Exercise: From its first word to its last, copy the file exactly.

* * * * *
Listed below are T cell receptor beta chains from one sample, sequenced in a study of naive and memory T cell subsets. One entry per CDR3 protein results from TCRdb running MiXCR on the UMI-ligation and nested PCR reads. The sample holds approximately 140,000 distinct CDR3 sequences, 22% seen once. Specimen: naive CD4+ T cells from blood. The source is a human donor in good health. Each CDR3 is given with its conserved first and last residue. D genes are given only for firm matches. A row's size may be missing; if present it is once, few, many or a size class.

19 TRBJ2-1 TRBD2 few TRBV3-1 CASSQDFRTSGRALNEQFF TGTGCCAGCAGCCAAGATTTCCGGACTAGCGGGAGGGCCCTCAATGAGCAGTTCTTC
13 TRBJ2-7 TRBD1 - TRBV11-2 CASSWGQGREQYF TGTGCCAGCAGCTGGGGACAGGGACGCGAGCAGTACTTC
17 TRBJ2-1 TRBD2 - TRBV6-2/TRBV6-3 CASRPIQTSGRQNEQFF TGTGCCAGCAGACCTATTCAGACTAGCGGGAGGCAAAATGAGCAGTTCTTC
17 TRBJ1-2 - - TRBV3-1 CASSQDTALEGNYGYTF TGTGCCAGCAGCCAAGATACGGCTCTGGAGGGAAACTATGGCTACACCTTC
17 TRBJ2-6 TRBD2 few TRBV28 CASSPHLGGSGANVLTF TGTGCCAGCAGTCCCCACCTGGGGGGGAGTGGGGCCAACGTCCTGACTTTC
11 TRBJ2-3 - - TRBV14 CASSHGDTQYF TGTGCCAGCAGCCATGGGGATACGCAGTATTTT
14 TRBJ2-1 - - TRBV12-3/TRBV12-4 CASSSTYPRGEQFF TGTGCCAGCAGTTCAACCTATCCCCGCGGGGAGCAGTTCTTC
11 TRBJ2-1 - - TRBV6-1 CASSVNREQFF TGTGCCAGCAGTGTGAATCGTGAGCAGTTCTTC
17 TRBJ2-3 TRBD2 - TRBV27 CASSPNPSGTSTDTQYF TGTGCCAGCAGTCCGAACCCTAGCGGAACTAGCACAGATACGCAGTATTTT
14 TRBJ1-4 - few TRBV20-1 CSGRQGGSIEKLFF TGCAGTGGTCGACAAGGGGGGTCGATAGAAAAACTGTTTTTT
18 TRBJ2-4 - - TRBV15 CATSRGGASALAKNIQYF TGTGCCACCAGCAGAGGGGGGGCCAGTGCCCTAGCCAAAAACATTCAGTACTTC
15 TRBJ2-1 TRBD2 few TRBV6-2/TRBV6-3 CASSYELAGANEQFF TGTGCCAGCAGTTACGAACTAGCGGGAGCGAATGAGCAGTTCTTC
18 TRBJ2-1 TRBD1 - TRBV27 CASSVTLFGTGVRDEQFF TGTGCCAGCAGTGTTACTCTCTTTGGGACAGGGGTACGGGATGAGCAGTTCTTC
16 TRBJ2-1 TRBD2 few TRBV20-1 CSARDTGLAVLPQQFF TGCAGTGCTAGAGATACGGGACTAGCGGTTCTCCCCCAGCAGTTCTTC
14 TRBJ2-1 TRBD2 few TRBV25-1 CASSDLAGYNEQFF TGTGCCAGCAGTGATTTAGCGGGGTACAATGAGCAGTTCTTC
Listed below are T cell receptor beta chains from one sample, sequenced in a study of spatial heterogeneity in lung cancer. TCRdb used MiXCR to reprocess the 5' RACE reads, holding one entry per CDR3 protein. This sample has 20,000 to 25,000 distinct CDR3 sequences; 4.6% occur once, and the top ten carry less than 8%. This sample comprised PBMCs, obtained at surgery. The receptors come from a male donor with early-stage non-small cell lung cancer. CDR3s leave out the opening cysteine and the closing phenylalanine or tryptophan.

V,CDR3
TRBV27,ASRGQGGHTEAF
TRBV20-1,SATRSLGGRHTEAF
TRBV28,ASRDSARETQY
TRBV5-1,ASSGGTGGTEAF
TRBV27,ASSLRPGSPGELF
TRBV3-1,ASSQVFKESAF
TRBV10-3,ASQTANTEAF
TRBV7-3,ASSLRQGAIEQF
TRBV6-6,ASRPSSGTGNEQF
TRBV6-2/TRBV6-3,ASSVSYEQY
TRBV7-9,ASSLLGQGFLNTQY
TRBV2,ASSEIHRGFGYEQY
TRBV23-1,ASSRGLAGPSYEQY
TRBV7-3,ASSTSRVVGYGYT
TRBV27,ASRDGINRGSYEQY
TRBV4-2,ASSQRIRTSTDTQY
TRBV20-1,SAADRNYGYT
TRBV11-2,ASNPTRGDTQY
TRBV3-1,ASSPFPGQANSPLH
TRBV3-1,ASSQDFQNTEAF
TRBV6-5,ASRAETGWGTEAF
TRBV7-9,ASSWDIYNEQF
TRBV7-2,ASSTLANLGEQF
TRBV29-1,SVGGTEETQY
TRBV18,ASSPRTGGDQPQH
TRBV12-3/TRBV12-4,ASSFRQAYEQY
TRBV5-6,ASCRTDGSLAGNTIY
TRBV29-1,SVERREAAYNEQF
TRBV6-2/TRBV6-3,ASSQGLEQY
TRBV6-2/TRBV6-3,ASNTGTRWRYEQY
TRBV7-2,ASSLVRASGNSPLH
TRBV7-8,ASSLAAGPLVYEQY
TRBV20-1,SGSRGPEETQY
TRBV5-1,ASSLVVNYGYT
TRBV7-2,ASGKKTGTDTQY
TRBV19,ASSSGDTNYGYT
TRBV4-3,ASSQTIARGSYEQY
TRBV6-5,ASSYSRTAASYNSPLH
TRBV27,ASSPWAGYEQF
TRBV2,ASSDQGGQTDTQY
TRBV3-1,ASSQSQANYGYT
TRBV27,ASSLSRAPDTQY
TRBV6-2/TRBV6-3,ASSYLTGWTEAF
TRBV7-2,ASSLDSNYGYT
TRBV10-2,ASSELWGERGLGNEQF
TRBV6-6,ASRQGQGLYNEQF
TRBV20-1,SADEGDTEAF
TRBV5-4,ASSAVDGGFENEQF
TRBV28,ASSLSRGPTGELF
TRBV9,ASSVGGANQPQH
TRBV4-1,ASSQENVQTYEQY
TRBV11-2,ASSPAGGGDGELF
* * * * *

Listed below are T cell receptor beta chains from one sample, sequenced in a study of naive and memory T cell subsets. One entry per CDR3 protein results from TCRdb running MiXCR on the UMI-ligation and nested PCR reads. The sample holds approximately 140,000 distinct CDR3 sequences, 22% seen once. Specimen: naive CD4+ T cells from blood. The source is a human donor in good health. Each CDR3 is given with its conserved first and last residue. D genes are given only for firm matches. A row's size may be missing; if present it is once, few, many or a size class.

19 TRBJ2-1 TRBD2 few TRBV3-1 CASSQDFRTSGRALNEQFF TGTGCCAGCAGCCAAGATTTCCGGACTAGCGGGAGGGCCCTCAATGAGCAGTTCTTC
13 TRBJ2-7 TRBD1 - TRBV11-2 CASSWGQGREQYF TGTGCCAGCAGCTGGGGACAGGGACGCGAGCAGTACTTC
17 TRBJ2-1 TRBD2 - TRBV6-2/TRBV6-3 CASRPIQTSGRQNEQFF TGTGCCAGCAGACCTATTCAGACTAGCGGGAGGCAAAATGAGCAGTTCTTC
17 TRBJ1-2 - - TRBV3-1 CASSQDTALEGNYGYTF TGTGCCAGCAGCCAAGATACGGCTCTGGAGGGAAACTATGGCTACACCTTC
17 TRBJ2-6 TRBD2 few TRBV28 CASSPHLGGSGANVLTF TGTGCCAGCAGTCCCCACCTGGGGGGGAGTGGGGCCAACGTCCTGACTTTC
11 TRBJ2-3 - - TRBV14 CASSHGDTQYF TGTGCCAGCAGCCATGGGGATACGCAGTATTTT
14 TRBJ2-1 - - TRBV12-3/TRBV12-4 CASSSTYPRGEQFF TGTGCCAGCAGTTCAACCTATCCCCGCGGGGAGCAGTTCTTC
11 TRBJ2-1 - - TRBV6-1 CASSVNREQFF TGTGCCAGCAGTGTGAATCGTGAGCAGTTCTTC
17 TRBJ2-3 TRBD2 - TRBV27 CASSPNPSGTSTDTQYF TGTGCCAGCAGTCCGAACCCTAGCGGAACTAGCACAGATACGCAGTATTTT
14 TRBJ1-4 - few TRBV20-1 CSGRQGGSIEKLFF TGCAGTGGTCGACAAGGGGGGTCGATAGAAAAACTGTTTTTT
18 TRBJ2-4 - - TRBV15 CATSRGGASALAKNIQYF TGTGCCACCAGCAGAGGGGGGGCCAGTGCCCTAGCCAAAAACATTCAGTACTTC
15 TRBJ2-1 TRBD2 few TRBV6-2/TRBV6-3 CASSYELAGANEQFF TGTGCCAGCAGTTACGAACTAGCGGGAGCGAATGAGCAGTTCTTC
18 TRBJ2-1 TRBD1 - TRBV27 CASSVTLFGTGVRDEQFF TGTGCCAGCAGTGTTACTCTCTTTGGGACAGGGGTACGGGATGAGCAGTTCTTC
16 TRBJ2-1 TRBD2 few TRBV20-1 CSARDTGLAVLPQQFF TGCAGTGCTAGAGATACGGGACTAGCGGTTCTCCCCCAGCAGTTCTTC
14 TRBJ2-1 TRBD2 few TRBV25-1 CASSDLAGYNEQFF TGTGCCAGCAGTGATTTAGCGGGGTACAATGAGCAGTTCTTC
Listed below are T cell receptor beta chains from one sample, sequenced in a study of spatial heterogeneity in lung cancer. TCRdb used MiXCR to reprocess the 5' RACE reads, holding one entry per CDR3 protein. This sample has 20,000 to 25,000 distinct CDR3 sequences; 4.6% occur once, and the top ten carry less than 8%. This sample comprised PBMCs, obtained at surgery. The receptors come from a male donor with early-stage non-small cell lung cancer. CDR3s leave out the opening cysteine and the closing phenylalanine or tryptophan.

V,CDR3
TRBV27,ASRGQGGHTEAF
TRBV20-1,SATRSLGGRHTEAF
TRBV28,ASRDSARETQY
TRBV5-1,ASSGGTGGTEAF
TRBV27,ASSLRPGSPGELF
TRBV3-1,ASSQVFKESAF
TRBV10-3,ASQTANTEAF
TRBV7-3,ASSLRQGAIEQF
TRBV6-6,ASRPSSGTGNEQF
TRBV6-2/TRBV6-3,ASSVSYEQY
TRBV7-9,ASSLLGQGFLNTQY
TRBV2,ASSEIHRGFGYEQY
TRBV23-1,ASSRGLAGPSYEQY
TRBV7-3,ASSTSRVVGYGYT
TRBV27,ASRDGINRGSYEQY
TRBV4-2,ASSQRIRTSTDTQY
TRBV20-1,SAADRNYGYT
TRBV11-2,ASNPTRGDTQY
TRBV3-1,ASSPFPGQANSPLH
TRBV3-1,ASSQDFQNTEAF
TRBV6-5,ASRAETGWGTEAF
TRBV7-9,ASSWDIYNEQF
TRBV7-2,ASSTLANLGEQF
TRBV29-1,SVGGTEETQY
TRBV18,ASSPRTGGDQPQH
TRBV12-3/TRBV12-4,ASSFRQAYEQY
TRBV5-6,ASCRTDGSLAGNTIY
TRBV29-1,SVERREAAYNEQF
TRBV6-2/TRBV6-3,ASSQGLEQY
TRBV6-2/TRBV6-3,ASNTGTRWRYEQY
TRBV7-2,ASSLVRASGNSPLH
TRBV7-8,ASSLAAGPLVYEQY
TRBV20-1,SGSRGPEETQY
TRBV5-1,ASSLVVNYGYT
TRBV7-2,ASGKKTGTDTQY
TRBV19,ASSSGDTNYGYT
TRBV4-3,ASSQTIARGSYEQY
TRBV6-5,ASSYSRTAASYNSPLH
TRBV27,ASSPWAGYEQF
TRBV2,ASSDQGGQTDTQY
TRBV3-1,ASSQSQANYGYT
TRBV27,ASSLSRAPDTQY
TRBV6-2/TRBV6-3,ASSYLTGWTEAF
TRBV7-2,ASSLDSNYGYT
TRBV10-2,ASSELWGERGLGNEQF
TRBV6-6,ASRQGQGLYNEQF
TRBV20-1,SADEGDTEAF
TRBV5-4,ASSAVDGGFENEQF
TRBV28,ASSLSRGPTGELF
TRBV9,ASSVGGANQPQH
TRBV4-1,ASSQENVQTYEQY
TRBV11-2,ASSPAGGGDGELF